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Long-term pollution exposure linked to hypertension

According to the World Health Organization (WHO), air pollution causes the greatest health risk worldwide, accounting for over 4.2 million deaths each year. A new study led by the Biomedical Research Networking Centre in Diabetes and Associated Metabolic Disorders (CIBERDEM) has found that chronic exposure to particulate matter rises the risk of cardiovascular and respiratory diseases like hypertension, and is associated with an increase in blood pressure.

“Several previous studies have described the short- and long-term association of ambient air pollutants with hypertension and blood pressure levels, but few studies have addressed the association between long-term exposure to these particles and the incidence of hypertension in a prospective manner,” said study co-author Sergio Valdés, a researcher at CIBERDEM.

The researchers carried out a longitudinal study to explore the relation between concentrations of particulate matter and the incidence of hypertension in Spain. They enrolled 1103 participants with ages between 18 and 83 in 2008-2010 and monitored them until 2016-2017. While none of the participants presented hypertension at the start of the study, 282 cases have been recorded during later stages of the study. According to the scientists, these people lived in areas with higher concentrations of particulate matter.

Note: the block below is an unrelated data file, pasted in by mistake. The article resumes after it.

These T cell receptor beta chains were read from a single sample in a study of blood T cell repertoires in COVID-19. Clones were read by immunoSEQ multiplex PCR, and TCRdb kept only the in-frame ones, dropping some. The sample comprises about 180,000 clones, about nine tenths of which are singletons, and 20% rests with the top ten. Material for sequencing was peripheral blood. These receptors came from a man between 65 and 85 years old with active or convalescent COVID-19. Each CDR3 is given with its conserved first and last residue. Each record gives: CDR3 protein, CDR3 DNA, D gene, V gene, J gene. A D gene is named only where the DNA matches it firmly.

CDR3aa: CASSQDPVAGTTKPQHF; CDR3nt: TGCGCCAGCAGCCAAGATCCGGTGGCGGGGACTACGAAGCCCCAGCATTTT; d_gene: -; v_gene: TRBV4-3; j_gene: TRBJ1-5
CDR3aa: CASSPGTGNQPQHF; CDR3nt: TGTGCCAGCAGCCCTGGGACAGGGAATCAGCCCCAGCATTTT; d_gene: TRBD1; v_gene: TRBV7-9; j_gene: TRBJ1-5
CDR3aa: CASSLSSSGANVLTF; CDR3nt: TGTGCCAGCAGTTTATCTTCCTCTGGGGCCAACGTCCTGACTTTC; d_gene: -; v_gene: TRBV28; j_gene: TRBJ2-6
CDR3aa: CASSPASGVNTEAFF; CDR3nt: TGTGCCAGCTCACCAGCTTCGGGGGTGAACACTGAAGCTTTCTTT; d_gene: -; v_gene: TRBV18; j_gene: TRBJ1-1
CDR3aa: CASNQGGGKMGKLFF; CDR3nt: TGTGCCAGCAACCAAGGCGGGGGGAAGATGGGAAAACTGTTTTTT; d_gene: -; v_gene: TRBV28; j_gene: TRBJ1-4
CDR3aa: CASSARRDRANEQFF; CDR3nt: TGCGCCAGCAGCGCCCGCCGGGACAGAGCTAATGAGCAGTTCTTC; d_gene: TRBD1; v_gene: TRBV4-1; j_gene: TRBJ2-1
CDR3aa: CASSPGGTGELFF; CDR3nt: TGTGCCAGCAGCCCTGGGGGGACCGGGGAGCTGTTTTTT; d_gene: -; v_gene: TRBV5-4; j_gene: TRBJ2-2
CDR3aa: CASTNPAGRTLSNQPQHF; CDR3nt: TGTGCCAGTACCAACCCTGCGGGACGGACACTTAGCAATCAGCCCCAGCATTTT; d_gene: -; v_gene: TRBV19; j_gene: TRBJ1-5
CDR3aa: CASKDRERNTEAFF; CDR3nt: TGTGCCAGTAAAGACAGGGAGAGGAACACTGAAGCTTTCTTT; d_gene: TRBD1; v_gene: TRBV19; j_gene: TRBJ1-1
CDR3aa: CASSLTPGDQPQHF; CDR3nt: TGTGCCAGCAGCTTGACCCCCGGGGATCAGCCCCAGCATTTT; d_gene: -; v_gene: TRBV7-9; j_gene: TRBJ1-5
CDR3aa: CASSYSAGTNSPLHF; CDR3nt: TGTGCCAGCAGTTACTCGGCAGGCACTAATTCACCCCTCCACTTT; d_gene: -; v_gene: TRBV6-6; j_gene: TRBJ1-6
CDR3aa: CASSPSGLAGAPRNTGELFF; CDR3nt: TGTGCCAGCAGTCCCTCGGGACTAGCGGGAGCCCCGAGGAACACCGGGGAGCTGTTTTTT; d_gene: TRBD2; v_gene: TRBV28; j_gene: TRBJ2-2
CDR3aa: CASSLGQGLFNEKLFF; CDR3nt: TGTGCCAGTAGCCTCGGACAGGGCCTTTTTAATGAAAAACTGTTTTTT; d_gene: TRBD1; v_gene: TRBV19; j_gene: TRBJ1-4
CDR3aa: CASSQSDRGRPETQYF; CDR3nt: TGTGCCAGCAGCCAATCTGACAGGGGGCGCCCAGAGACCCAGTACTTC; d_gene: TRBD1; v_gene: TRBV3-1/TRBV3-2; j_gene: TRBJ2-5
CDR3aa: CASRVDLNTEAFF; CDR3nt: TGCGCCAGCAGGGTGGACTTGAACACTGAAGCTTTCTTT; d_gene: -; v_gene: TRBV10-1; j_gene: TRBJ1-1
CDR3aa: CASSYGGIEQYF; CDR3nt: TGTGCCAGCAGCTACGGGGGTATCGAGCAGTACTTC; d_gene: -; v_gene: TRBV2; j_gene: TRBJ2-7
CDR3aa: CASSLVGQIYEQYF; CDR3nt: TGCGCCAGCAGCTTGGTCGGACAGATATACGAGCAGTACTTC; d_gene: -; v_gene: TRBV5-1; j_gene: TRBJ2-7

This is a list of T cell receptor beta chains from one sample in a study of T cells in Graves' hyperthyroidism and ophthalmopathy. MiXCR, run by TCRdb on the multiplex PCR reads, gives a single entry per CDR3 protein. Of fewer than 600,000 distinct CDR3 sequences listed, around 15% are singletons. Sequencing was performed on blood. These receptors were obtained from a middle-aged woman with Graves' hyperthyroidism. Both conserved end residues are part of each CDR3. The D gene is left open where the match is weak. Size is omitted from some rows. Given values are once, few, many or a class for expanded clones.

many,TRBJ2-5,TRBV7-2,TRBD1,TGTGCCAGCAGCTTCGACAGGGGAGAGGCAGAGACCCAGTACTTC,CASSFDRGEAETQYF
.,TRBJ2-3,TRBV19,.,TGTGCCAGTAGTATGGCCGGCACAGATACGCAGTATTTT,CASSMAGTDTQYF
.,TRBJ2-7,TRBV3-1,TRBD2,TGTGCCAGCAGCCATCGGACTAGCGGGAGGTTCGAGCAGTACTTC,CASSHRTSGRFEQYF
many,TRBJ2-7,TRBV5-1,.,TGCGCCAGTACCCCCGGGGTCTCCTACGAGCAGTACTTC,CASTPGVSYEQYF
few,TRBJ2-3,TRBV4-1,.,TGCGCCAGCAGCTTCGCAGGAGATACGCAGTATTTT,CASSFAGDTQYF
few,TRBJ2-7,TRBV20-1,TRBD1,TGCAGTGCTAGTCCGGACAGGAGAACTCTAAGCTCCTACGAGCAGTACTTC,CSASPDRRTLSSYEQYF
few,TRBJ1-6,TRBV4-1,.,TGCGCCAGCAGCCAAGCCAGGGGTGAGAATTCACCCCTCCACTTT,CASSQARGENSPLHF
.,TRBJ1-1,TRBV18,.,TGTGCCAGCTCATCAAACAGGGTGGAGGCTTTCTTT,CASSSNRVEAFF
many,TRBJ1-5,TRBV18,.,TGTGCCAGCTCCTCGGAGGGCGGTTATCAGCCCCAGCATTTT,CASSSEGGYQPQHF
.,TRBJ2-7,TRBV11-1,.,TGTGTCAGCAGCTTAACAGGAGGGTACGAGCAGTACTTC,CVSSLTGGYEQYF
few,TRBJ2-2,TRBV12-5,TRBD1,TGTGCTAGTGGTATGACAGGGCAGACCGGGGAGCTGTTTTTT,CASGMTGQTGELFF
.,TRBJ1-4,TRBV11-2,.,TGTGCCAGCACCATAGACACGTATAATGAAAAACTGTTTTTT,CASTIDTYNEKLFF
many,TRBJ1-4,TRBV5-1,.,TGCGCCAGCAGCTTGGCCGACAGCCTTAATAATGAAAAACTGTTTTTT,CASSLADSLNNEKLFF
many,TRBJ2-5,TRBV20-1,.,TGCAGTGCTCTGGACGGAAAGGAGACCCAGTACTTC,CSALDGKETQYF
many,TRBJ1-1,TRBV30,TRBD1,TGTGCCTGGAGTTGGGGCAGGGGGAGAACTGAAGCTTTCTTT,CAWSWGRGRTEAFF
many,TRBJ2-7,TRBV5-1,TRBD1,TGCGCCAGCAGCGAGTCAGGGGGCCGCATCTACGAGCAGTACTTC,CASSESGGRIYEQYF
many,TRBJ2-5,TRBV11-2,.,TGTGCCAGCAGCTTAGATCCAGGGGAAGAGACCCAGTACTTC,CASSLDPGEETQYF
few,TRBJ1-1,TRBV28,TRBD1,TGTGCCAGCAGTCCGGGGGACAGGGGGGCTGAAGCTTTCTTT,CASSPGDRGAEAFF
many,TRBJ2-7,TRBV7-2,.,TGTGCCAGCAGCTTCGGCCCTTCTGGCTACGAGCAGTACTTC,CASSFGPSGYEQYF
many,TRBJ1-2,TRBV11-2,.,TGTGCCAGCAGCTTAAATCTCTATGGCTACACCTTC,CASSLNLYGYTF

“Our data is consistent with a large body of evidence suggesting that air pollution may contribute to the pathogenesis of hypertension. It also supports the idea that the particulate component of air pollution is the greatest threat to the cardiovascular system,” said study co-author Gemma Rojo, head of the CIBERDEM group.

“Although previous associations between exposure to gaseous pollutants and hypertension have shown some discrepancies, most studies reporting long-term exposure to particulate matter and incident high blood pressure have reported positive associations consistent with our findings.”

These results suggest that air quality should be urgently improved in order to reduce the risk of high blood pressure among the population exposed to air pollutants, since even moderate levels of particulate matter appear to significantly increase the risk of hypertension and other associated cardiovascular diseases.

The study is published in the journal Nature Scientific Reports.

By Andrei Ionescu, Staff Writer

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